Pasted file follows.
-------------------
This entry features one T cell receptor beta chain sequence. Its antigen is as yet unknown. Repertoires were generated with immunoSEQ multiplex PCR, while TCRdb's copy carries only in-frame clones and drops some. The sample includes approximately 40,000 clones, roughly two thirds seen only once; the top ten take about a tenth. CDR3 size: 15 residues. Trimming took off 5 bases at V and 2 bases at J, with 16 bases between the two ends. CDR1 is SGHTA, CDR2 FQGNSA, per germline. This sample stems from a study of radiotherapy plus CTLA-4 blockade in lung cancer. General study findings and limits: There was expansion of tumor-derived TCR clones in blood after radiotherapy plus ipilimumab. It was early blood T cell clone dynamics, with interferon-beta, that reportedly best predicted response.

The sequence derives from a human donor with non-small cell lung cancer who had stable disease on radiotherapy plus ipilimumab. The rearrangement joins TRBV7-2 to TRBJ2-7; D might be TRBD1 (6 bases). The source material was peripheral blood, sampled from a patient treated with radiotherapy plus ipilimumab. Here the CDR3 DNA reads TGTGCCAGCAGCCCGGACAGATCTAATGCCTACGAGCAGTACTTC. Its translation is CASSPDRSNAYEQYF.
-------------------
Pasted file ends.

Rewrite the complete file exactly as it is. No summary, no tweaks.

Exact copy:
This entry features one T cell receptor beta chain sequence. Its antigen is as yet unknown. Repertoires were generated with immunoSEQ multiplex PCR, while TCRdb's copy carries only in-frame clones and drops some. The sample includes approximately 40,000 clones, roughly two thirds seen only once; the top ten take about a tenth. CDR3 size: 15 residues. Trimming took off 5 bases at V and 2 bases at J, with 16 bases between the two ends. CDR1 is SGHTA, CDR2 FQGNSA, per germline. This sample stems from a study of radiotherapy plus CTLA-4 blockade in lung cancer. General study findings and limits: There was expansion of tumor-derived TCR clones in blood after radiotherapy plus ipilimumab. It was early blood T cell clone dynamics, with interferon-beta, that reportedly best predicted response.

The sequence derives from a human donor with non-small cell lung cancer who had stable disease on radiotherapy plus ipilimumab. The rearrangement joins TRBV7-2 to TRBJ2-7; D might be TRBD1 (6 bases). The source material was peripheral blood, sampled from a patient treated with radiotherapy plus ipilimumab. Here the CDR3 DNA reads TGTGCCAGCAGCCCGGACAGATCTAATGCCTACGAGCAGTACTTC. Its translation is CASSPDRSNAYEQYF.